A peg 50, which protrudes from the siding bush 36 or 40, extends through a slot 51 in a tubular housing 52 with a closed end. The end of the peg 50 is located in a groove in a piston 53. The piston 53 which is an electrical conductor, is slidable within the housing 52 and is in electrical contact with an electrical terminal 54. A rivet 55 which is also an electrical conductor, is positioned between the closed end of housing 52 and the piston 53. The rivet 55 extends through a hole in the closed end of the housing. An electrical conductor 56 and a bush 57 are positioned between the head of the rivet 55 (which extends from the housing 52) and the outside of the housing 52. The electrical conductor 56 is in electrical contact with an electrical terminal 58. A spring 59 is mounted concentrically around that part of the rivet 55 which is inside the housing 52. The spring 59 abuts a plate 62 which forms the end of the rivet 55 furthest from the head of the rivet 55. The force of the spring 59 acting between the plate 62 and the inside of the housing 52 keeps the rivet head closely in contact with the conductor 56. A battery and a bulb are connected in series between the electrical terminals 54 and 58.
When the actuating mechanism moves the output rod 3, bush 36 or 40 also moves, (to the right, as shown in FIG. 11). Thus the piston 53 also moves within the housing 52 such that the piston 53 initially makes contact with the plate 62 at the end of rivet 55 and then compresses the spring 59. Thus the electrical circuit between terminals 54 and 58 is completed and the bulb illuminates indicating that the actuating mechanism has tightened the brake cable and thus applied the brake. When the actuating mechanism is released the output rod 3 moves to the left as shown in FIG. 11 which moves bush 36 or 40 and hence peg 50 and piston 53 also to the left as shown in FIG. 11, and the contact between the piston 53 and the plate 62 is broken which extinguishes the bulb, indicating that the parking brake has been released.
A further self-adjusting means is shown in FIG. 7 and comprises a bush 29 which is positioned on the tab 20 and through which the output rod extends, an abutment plate 30 fixed to the end of output rod 3, and a helical compression spring 32 mounted concentrically on the rod 3 between the plate 30 and the bush 29. The force exerted on the plate 30 by the spring 32 decreases the operating length of the output rod 3 when the tension in the brake cable decreases.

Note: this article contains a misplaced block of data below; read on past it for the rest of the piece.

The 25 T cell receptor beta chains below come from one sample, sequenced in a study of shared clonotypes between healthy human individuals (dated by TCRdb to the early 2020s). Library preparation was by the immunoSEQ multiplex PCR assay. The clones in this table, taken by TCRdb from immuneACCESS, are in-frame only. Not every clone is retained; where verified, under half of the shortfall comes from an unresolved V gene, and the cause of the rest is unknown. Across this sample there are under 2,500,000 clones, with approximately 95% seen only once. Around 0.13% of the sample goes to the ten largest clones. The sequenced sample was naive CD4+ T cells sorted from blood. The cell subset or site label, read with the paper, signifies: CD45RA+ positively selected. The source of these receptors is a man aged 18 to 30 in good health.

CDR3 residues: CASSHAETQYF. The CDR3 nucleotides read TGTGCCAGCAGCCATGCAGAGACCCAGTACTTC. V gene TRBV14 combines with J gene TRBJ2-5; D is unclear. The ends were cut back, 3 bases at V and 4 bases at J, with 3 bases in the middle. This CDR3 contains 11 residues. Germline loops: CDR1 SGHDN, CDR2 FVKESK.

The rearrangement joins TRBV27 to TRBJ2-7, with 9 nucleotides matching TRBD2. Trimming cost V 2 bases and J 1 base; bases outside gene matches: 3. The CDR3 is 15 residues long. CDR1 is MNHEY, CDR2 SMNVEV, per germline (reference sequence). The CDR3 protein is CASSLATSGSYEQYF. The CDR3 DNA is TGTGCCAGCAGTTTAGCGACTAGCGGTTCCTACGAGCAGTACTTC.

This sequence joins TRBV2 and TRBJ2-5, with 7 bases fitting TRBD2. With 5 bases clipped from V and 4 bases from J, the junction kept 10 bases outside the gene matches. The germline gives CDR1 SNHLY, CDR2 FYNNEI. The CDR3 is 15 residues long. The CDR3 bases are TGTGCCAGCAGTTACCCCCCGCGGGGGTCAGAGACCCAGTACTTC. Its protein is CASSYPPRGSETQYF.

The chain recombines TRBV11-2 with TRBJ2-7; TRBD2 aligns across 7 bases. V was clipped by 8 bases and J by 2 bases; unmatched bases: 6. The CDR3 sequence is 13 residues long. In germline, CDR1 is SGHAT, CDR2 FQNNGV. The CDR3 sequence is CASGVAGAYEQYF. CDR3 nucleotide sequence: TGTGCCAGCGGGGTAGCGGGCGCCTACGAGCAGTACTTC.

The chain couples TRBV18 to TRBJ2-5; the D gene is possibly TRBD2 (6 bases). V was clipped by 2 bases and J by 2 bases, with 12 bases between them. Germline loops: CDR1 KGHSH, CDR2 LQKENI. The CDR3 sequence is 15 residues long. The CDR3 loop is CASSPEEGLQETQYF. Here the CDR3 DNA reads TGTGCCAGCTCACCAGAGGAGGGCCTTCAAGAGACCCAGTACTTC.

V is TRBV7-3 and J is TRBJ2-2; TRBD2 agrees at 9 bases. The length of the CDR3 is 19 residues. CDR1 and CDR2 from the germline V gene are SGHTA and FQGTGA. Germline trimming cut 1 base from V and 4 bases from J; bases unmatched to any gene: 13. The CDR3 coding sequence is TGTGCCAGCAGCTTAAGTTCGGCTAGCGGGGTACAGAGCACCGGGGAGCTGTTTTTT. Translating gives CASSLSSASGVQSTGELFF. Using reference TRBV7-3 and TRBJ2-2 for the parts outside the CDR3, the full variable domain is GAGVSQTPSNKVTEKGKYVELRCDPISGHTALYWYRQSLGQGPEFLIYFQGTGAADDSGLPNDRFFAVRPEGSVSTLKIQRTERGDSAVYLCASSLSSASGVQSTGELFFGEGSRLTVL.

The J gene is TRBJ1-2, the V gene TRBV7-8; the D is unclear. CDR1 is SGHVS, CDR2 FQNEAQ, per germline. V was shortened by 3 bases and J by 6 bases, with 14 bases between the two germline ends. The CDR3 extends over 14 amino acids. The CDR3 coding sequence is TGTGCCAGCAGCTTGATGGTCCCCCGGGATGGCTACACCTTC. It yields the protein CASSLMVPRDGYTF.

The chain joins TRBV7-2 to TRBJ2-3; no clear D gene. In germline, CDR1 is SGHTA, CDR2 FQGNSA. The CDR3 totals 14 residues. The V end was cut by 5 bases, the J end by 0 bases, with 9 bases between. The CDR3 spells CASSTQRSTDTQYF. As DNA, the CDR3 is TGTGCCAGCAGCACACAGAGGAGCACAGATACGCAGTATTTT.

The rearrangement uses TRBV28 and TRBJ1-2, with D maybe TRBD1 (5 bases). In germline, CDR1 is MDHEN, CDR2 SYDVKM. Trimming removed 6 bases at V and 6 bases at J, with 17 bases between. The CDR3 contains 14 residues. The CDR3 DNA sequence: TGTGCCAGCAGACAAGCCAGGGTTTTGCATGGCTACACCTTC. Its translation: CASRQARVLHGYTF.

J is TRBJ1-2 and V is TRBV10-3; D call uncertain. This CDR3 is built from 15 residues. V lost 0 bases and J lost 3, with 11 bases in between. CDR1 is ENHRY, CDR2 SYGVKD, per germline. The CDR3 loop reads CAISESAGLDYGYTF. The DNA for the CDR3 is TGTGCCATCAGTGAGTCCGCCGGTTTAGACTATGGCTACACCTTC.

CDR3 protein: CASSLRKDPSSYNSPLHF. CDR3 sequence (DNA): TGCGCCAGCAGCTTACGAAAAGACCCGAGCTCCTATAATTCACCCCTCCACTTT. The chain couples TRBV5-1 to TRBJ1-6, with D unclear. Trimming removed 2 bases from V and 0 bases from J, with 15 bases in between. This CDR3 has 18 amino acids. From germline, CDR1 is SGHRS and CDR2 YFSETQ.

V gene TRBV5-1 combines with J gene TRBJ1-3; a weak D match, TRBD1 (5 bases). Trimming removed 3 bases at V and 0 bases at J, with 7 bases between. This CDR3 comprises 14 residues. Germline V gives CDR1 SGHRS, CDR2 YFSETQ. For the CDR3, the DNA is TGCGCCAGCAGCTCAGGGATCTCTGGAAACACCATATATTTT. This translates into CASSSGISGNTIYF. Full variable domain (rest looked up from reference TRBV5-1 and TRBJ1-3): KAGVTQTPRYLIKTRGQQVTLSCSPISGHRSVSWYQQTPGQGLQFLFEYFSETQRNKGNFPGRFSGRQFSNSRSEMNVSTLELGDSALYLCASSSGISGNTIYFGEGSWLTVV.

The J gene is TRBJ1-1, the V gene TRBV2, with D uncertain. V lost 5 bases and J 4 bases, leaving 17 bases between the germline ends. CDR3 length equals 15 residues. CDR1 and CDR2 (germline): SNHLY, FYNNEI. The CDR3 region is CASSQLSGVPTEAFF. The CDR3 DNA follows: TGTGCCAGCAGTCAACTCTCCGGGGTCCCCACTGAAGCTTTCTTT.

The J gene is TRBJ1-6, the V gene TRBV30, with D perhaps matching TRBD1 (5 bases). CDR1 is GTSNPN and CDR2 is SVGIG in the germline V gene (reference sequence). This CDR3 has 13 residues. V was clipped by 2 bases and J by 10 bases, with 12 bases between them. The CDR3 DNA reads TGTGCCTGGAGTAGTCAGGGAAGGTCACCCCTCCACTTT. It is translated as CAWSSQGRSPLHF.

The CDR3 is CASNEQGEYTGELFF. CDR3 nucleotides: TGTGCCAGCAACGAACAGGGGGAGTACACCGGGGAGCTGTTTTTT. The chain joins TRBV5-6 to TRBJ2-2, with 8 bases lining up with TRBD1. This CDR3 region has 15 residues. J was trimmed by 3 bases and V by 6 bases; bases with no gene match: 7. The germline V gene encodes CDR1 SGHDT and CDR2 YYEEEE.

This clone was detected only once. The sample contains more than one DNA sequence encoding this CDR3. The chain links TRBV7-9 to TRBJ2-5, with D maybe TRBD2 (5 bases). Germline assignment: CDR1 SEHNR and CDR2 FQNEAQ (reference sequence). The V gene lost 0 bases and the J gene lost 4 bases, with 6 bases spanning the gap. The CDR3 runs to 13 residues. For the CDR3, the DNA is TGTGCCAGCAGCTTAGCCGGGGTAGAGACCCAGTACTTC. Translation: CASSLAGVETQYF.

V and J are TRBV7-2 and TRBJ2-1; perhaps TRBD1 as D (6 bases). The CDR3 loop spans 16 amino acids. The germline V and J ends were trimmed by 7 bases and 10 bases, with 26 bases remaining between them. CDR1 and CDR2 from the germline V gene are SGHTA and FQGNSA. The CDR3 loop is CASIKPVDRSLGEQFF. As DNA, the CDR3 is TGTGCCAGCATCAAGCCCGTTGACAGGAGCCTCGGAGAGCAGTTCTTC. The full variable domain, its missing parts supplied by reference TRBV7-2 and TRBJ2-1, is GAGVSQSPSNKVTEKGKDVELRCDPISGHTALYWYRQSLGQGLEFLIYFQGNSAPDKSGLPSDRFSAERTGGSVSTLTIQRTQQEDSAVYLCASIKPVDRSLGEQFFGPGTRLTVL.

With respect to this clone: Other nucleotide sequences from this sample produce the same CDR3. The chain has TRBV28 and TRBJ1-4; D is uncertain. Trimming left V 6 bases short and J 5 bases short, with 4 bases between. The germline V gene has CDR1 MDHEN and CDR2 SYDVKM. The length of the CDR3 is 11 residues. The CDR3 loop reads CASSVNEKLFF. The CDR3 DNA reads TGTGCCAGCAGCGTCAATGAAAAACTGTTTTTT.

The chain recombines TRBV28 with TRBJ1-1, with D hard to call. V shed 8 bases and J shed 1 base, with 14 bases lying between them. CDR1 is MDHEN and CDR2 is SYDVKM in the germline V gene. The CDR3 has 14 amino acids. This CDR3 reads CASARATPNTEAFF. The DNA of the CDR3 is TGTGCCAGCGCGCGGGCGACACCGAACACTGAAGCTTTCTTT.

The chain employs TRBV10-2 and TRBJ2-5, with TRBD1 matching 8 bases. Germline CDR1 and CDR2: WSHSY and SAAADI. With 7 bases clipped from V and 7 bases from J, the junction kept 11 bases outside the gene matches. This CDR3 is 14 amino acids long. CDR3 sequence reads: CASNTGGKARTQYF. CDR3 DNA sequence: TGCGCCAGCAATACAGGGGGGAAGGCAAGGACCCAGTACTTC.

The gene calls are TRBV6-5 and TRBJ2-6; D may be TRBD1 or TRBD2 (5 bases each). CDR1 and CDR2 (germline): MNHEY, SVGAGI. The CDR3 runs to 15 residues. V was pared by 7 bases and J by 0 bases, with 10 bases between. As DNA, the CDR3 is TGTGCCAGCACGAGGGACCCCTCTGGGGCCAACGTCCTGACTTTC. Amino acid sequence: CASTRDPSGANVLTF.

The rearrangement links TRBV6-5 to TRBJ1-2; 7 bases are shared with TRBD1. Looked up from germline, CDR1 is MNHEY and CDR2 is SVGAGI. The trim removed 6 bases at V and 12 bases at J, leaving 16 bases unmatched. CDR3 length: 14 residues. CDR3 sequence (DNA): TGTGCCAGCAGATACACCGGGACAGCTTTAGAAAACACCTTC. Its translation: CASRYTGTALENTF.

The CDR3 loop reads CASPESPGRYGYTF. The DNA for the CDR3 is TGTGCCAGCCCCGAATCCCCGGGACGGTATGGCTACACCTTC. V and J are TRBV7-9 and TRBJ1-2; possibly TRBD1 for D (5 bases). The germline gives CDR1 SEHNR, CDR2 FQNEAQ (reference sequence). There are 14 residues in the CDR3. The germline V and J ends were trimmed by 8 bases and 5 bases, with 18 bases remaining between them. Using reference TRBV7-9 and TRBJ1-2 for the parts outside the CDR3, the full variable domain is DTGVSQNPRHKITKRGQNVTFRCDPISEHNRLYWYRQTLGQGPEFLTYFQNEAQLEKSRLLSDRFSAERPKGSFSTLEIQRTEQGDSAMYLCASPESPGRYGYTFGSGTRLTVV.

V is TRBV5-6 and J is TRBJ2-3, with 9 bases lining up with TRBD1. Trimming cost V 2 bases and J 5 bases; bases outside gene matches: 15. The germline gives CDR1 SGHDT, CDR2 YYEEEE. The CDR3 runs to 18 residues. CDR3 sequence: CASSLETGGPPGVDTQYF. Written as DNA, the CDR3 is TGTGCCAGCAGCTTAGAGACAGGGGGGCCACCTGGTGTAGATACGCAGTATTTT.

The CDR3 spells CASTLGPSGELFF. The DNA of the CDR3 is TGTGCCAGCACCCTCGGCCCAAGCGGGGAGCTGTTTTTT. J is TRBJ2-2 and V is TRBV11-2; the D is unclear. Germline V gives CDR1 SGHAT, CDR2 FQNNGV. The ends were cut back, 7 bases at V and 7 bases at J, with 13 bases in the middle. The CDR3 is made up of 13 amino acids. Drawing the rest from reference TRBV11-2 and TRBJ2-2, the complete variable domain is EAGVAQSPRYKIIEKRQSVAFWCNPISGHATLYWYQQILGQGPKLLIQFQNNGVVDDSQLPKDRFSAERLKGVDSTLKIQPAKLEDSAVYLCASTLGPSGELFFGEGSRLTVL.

A shear pin or a wedge can be used to retain any of the self adjusting mechanisms within the actuating mechanism during assembly of the actuating mechanism.
Once the actuating mechanism has been fixed to a vehicle a brake cable is either attached to the output member or threaded through the mechanism to serve as the output member. The wedge or the shear pin lock the mechanism in the rest position. The first time the actuating mechanism is to be operated, either the wedge is removed, or the shear pin breaks as the actuating member is applied. The self adjusting mechanism then automatically alters the rest position of the output member to optimise operation of the actuating mechanism.
The second embodiment, shown in FIG. 9, is broadly constructed as the first embodiment with the following modifications. Elements corresponding to those of the first embodiment are numbered identically in FIG. 9 with the addition of one hundred.
The spring 122 which acts on the drive plate 102 also acts on an abutment plate 130 fixed to the end of the output rod 103. Thus the spring 122 automatically adjusts the cable tension and in addition biases the drive plate 102 into the upright position.
The pull rod 10 of the first embodiment is replaced by a push rod 110 which is slidable within the lever 101. To release the lock plate a button 152 is depressed. The button 152 is biased by a spring 150 to protrude from the end of the lever and is connected to the end of rod 110. The push rod 110 is retained in its rest position by a small collar 109 which is fixed to the push rod 110 and abuts against the lever 101 at a point adjacent to the pivot 106. The rod 110 moves down the lever, and pushes the upper end of the lock plate 104, slanted in the opposite direction from the first embodiment which releases the output rod 103. This arrangement has the advantage that because the push rod 110 pushes the lock plate to release the output rod 103, the lock plate 104 does not have to be connected to the rod 110 through a slot in the rod 10 as in the first embodiment. The upper end of the lock plate 104 and the push rod 110 are both shrouded by the lever 101.
The cam surface 116 is formed by a captive roller 117, in order to reduce wear.
The mounting bracket 108 includes a slot 130 within which the drive plate 102 can move. The length of the slot limits the travel of the drive plate 102, which prevents the cam 116 moving beyond the top of the drive plate 102.